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PDXK mutations cause polyneuropathy responsive to pyridoxal 5′-phosphate supplementation

Research output: Contribution to journalArticle

Viorica Chelban, Matthew P. Wilson, Jodi Warman Chardon, Jana Vandrovcova, M. Natalia Zanetti, Eleni Zamba-papanicolaou, Stephanie Efthymiou, Simon Pope, Maria R Conte, Giancarlo Abis, Yo-tsen Liu, Eloise Tribollet, Nourelhoda A. Haridy, Juan A Botía, Mina Ryten, Paschalis Nicolaou, Anna Minaidou, Kyproula Christodoulou, Kristin D. Kernohan, Alison Eaton & 18 more Matthew Osmond, Yoko Ito, Pierre Bourque, James E.C. Jepson, Oscar Bello, Fion Bremner, Carla Cordivari, Mary M. Reilly, Martha Foiani, Amanda Heslegrave, Henrik Zetterberg, Simon J.R. Heales, Nicholas W. Wood, James E. Rothman, Kym M Boycott, Philippa B. Mills, Peter T. Clayton, Henry Houlden

Original languageEnglish
Pages (from-to)225-240
Number of pages16
JournalAnnals of Neurology
Volume86
Issue number2
Early online date11 Jun 2019
DOIs
Publication statusPublished - 1 Aug 2019

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Abstract

Objective
To identify disease‐causing variants in autosomal recessive axonal polyneuropathy with optic atrophy and provide targeted replacement therapy.

Methods
We performed genome‐wide sequencing, homozygosity mapping and segregation analysis for novel disease‐causing gene discovery. We used circular dichroism to show secondary structure changes and isothermal titration calorimetry to investigate the impact of variants on ATP‐binding. Pathogenicity was further supported by enzymatic assays and mass spectroscopy on recombinant protein, patient‐derived fibroblasts, plasma and erythrocytes. Response to supplementation was measured with clinical validated rating scales, electrophysiology and biochemical quantification.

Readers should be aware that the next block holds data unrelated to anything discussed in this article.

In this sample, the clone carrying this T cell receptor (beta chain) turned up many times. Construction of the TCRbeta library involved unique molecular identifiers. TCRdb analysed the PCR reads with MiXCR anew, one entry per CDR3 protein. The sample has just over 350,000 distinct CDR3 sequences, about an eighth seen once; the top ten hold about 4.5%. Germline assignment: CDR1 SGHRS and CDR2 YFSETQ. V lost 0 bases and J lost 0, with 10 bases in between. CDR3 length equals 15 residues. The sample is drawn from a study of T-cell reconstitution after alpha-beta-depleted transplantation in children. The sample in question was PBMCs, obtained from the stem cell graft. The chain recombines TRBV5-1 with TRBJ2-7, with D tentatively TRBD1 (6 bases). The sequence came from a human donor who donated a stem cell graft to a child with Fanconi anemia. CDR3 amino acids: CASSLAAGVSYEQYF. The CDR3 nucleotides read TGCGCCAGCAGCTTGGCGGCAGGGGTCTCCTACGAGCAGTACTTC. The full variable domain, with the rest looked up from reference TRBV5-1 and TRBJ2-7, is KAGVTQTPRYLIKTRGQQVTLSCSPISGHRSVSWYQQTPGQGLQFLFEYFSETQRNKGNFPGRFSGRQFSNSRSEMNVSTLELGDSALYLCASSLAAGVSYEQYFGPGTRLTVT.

Results
We identified bi‐allelic mutations in PDXK in five individuals from two unrelated families with primary axonal polyneuropathy and optic atrophy. The natural history of this disorder suggests that untreated, affected individuals become wheelchair‐bound and blind. We identified conformational rearrangement in the mutant enzyme around the ATP‐binding pocket. Low PDXK ATP‐binding resulted in decreased erythrocyte PDXK activity and low pyridoxal 5'‐phosphate (PLP) concentrations. We rescued the clinical and biochemical profile with PLP supplementation in one family, improvement in power, pain and fatigue contributing to patients regaining their ability to ambulate during the first year of PLP normalization.

Interpretation
We show that mutations in PDXK cause autosomal recessive axonal peripheral polyneuropathy leading to disease via reduced PDXK enzymatic activity and low PLP. We show that the biochemical profile can be rescued with PLP supplementation associated with clinical improvement. As B6 is a cofactor in diverse essential biological pathways, our findings may have direct implications for neuropathies of unknown aetiology characterised by reduced PLP levels.

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